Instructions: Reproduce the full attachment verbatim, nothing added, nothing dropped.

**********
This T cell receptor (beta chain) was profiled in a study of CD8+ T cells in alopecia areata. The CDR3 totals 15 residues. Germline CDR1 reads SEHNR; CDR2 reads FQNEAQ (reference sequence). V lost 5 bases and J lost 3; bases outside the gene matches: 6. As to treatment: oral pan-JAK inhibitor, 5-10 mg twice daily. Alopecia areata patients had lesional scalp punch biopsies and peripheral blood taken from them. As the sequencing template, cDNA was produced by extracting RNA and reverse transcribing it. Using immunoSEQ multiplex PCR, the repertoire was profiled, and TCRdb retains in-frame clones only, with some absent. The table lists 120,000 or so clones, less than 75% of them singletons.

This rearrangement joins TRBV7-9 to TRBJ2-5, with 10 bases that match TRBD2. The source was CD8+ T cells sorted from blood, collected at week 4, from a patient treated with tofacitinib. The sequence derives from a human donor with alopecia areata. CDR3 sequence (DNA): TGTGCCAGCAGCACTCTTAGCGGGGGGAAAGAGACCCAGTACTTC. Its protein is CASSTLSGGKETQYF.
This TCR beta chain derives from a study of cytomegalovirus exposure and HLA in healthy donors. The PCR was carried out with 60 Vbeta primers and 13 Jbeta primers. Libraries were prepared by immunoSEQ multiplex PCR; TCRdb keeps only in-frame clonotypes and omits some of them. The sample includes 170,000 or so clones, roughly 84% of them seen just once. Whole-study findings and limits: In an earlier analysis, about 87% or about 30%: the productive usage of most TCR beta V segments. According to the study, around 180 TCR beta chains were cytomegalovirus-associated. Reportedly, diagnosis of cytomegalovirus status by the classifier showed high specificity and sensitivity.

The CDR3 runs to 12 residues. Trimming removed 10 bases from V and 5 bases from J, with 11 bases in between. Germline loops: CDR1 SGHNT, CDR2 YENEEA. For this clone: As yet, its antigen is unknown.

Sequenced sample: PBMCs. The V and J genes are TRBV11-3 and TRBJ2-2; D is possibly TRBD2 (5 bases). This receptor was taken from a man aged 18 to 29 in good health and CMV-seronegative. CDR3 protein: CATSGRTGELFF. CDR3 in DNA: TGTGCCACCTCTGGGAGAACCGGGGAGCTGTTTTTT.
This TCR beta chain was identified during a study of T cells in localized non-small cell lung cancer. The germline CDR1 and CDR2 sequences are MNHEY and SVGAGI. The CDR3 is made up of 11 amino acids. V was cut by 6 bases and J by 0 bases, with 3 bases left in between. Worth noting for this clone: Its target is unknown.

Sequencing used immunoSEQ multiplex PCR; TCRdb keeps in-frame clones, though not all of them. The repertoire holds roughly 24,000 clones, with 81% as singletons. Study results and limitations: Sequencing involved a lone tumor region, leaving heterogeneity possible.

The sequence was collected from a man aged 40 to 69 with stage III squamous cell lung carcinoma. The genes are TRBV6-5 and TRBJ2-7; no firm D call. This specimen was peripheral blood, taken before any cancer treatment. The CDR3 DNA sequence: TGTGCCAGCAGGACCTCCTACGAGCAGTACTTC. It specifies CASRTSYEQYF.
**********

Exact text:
This T cell receptor (beta chain) was profiled in a study of CD8+ T cells in alopecia areata. The CDR3 totals 15 residues. Germline CDR1 reads SEHNR; CDR2 reads FQNEAQ (reference sequence). V lost 5 bases and J lost 3; bases outside the gene matches: 6. As to treatment: oral pan-JAK inhibitor, 5-10 mg twice daily. Alopecia areata patients had lesional scalp punch biopsies and peripheral blood taken from them. As the sequencing template, cDNA was produced by extracting RNA and reverse transcribing it. Using immunoSEQ multiplex PCR, the repertoire was profiled, and TCRdb retains in-frame clones only, with some absent. The table lists 120,000 or so clones, less than 75% of them singletons.

This rearrangement joins TRBV7-9 to TRBJ2-5, with 10 bases that match TRBD2. The source was CD8+ T cells sorted from blood, collected at week 4, from a patient treated with tofacitinib. The sequence derives from a human donor with alopecia areata. CDR3 sequence (DNA): TGTGCCAGCAGCACTCTTAGCGGGGGGAAAGAGACCCAGTACTTC. Its protein is CASSTLSGGKETQYF.
This TCR beta chain derives from a study of cytomegalovirus exposure and HLA in healthy donors. The PCR was carried out with 60 Vbeta primers and 13 Jbeta primers. Libraries were prepared by immunoSEQ multiplex PCR; TCRdb keeps only in-frame clonotypes and omits some of them. The sample includes 170,000 or so clones, roughly 84% of them seen just once. Whole-study findings and limits: In an earlier analysis, about 87% or about 30%: the productive usage of most TCR beta V segments. According to the study, around 180 TCR beta chains were cytomegalovirus-associated. Reportedly, diagnosis of cytomegalovirus status by the classifier showed high specificity and sensitivity.

The CDR3 runs to 12 residues. Trimming removed 10 bases from V and 5 bases from J, with 11 bases in between. Germline loops: CDR1 SGHNT, CDR2 YENEEA. For this clone: As yet, its antigen is unknown.

Sequenced sample: PBMCs. The V and J genes are TRBV11-3 and TRBJ2-2; D is possibly TRBD2 (5 bases). This receptor was taken from a man aged 18 to 29 in good health and CMV-seronegative. CDR3 protein: CATSGRTGELFF. CDR3 in DNA: TGTGCCACCTCTGGGAGAACCGGGGAGCTGTTTTTT.
This TCR beta chain was identified during a study of T cells in localized non-small cell lung cancer. The germline CDR1 and CDR2 sequences are MNHEY and SVGAGI. The CDR3 is made up of 11 amino acids. V was cut by 6 bases and J by 0 bases, with 3 bases left in between. Worth noting for this clone: Its target is unknown.

Sequencing used immunoSEQ multiplex PCR; TCRdb keeps in-frame clones, though not all of them. The repertoire holds roughly 24,000 clones, with 81% as singletons. Study results and limitations: Sequencing involved a lone tumor region, leaving heterogeneity possible.

The sequence was collected from a man aged 40 to 69 with stage III squamous cell lung carcinoma. The genes are TRBV6-5 and TRBJ2-7; no firm D call. This specimen was peripheral blood, taken before any cancer treatment. The CDR3 DNA sequence: TGTGCCAGCAGGACCTCCTACGAGCAGTACTTC. It specifies CASRTSYEQYF.